• Workplace wellness: Includes expenditures on programs, services, activities and equipment by employers aimed at improving their employees’ health and wellness. These expenditures aim to raise awareness, provide education, and offer incentives that address specific health risk factors and behaviors (e.g., lack of exercise, poor eating habits, stress, obesity, smoking) and encourage employees to adopt healthier lifestyles.
    • Wellness tourism: The aggregation of all expenditures made by wellness tourists—primary and secondary, international and domestic—including spending on lodging, food and beverage, activities and excursions, shopping and in-country transportation.
    • Spa economy: Includes the revenues of spa facilities and the related cluster of sectors that support and enable spa businesses. The spa economy includes spa facilities, spa education (for therapists and managers/directors, both initial training and continuing education), spa consulting, spa capital investments, spa associations, and spa-related media and events.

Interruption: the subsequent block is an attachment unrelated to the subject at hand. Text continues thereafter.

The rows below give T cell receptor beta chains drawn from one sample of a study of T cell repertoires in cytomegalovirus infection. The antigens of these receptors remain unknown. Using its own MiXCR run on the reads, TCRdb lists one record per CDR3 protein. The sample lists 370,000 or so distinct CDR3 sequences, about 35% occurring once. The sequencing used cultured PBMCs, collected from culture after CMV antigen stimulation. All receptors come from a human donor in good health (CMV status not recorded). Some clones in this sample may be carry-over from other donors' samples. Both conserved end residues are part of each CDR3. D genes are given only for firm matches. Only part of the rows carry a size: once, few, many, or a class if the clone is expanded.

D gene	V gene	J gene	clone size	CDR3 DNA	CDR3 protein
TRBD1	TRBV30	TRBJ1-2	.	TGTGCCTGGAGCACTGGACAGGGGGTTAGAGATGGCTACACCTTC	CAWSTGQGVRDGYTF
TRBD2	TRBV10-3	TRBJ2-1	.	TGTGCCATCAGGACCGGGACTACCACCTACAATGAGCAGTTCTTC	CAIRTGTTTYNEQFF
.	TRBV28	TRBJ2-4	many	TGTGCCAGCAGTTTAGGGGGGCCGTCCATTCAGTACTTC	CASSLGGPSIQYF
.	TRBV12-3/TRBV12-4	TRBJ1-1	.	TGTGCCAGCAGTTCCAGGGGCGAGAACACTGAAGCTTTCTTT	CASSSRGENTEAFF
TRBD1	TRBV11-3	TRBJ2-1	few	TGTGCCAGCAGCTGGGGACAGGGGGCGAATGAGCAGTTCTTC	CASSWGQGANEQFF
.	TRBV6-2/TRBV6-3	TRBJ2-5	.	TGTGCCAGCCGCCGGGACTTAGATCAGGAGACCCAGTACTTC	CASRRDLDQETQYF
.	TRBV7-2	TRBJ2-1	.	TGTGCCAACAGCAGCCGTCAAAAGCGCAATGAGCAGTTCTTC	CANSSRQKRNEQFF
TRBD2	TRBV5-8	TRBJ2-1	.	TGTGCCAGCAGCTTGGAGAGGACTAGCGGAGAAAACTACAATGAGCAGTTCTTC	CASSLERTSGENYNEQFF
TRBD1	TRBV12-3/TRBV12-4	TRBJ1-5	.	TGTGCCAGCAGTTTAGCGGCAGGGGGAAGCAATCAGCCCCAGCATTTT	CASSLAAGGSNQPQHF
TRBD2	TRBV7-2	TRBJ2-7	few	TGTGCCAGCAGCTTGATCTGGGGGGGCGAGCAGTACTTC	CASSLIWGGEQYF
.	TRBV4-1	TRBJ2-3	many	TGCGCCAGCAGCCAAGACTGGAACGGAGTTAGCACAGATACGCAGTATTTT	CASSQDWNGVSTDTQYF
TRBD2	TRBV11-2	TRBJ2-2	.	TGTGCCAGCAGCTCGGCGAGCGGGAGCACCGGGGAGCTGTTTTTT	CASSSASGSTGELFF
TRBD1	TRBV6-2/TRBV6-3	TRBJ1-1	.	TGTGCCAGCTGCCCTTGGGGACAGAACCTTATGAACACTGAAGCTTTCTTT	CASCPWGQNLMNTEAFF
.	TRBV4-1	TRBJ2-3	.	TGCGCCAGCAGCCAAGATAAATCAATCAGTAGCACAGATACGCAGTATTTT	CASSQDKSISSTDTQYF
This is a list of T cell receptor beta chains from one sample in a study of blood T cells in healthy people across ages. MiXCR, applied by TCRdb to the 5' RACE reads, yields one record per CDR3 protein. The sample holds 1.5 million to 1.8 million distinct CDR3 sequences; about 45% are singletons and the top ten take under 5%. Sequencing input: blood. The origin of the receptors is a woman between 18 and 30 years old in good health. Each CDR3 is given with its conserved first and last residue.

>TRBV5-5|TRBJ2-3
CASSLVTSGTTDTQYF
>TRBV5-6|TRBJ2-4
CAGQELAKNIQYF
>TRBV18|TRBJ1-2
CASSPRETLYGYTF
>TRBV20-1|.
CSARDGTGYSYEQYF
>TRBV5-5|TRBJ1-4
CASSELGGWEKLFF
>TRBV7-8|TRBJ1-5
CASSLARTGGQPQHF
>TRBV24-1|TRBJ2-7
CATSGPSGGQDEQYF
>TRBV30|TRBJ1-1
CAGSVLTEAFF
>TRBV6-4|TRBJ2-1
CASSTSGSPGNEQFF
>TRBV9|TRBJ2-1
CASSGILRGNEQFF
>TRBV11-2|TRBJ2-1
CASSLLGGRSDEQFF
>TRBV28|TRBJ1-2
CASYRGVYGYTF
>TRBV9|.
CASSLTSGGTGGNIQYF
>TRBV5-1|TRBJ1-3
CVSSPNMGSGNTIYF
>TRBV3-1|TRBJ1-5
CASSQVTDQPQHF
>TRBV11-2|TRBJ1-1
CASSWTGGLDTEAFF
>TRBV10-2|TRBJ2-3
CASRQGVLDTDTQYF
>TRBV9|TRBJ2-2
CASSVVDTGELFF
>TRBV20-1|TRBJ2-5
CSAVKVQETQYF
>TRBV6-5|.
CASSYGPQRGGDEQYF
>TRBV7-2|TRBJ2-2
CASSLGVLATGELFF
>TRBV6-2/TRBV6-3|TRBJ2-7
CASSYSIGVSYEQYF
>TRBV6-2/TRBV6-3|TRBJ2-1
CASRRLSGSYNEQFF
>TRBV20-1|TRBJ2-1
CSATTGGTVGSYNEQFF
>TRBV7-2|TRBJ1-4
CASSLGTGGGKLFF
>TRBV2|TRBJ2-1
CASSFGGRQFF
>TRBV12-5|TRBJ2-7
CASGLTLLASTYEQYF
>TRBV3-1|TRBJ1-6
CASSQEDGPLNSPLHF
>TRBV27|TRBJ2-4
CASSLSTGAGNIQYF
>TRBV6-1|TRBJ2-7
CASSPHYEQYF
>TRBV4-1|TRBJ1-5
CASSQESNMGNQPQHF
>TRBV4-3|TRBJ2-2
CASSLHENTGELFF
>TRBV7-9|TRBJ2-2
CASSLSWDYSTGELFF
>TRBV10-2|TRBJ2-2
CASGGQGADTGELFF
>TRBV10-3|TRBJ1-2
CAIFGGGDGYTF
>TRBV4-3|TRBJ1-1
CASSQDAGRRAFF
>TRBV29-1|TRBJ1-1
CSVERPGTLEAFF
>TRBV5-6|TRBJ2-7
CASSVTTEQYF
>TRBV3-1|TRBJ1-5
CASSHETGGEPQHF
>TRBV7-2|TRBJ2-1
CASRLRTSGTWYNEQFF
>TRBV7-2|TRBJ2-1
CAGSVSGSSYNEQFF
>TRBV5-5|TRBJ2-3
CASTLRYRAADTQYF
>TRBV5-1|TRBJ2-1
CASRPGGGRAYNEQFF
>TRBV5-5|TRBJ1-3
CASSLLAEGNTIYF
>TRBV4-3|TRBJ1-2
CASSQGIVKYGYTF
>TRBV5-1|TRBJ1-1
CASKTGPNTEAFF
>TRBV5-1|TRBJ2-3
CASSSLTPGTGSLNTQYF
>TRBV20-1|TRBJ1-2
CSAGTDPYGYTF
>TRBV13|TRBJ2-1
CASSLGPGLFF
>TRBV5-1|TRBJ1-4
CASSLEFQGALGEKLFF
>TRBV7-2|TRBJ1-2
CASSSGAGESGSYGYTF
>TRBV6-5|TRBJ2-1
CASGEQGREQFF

• Thermal/mineral springs: Encompasses the revenues of business establishments associated with the wellness, recreational and therapeutic uses of water with special properties, including thermal water, mineral water and seawater.
    • Healthy eating, nutrition and weight loss: Includes consumer expenditures on vitamins and supplements, fortified/functional foods and nutraceuticals, natural and organic foods, health foods, sports nutrition, nutrition and dietary services, and weight loss/management products and services.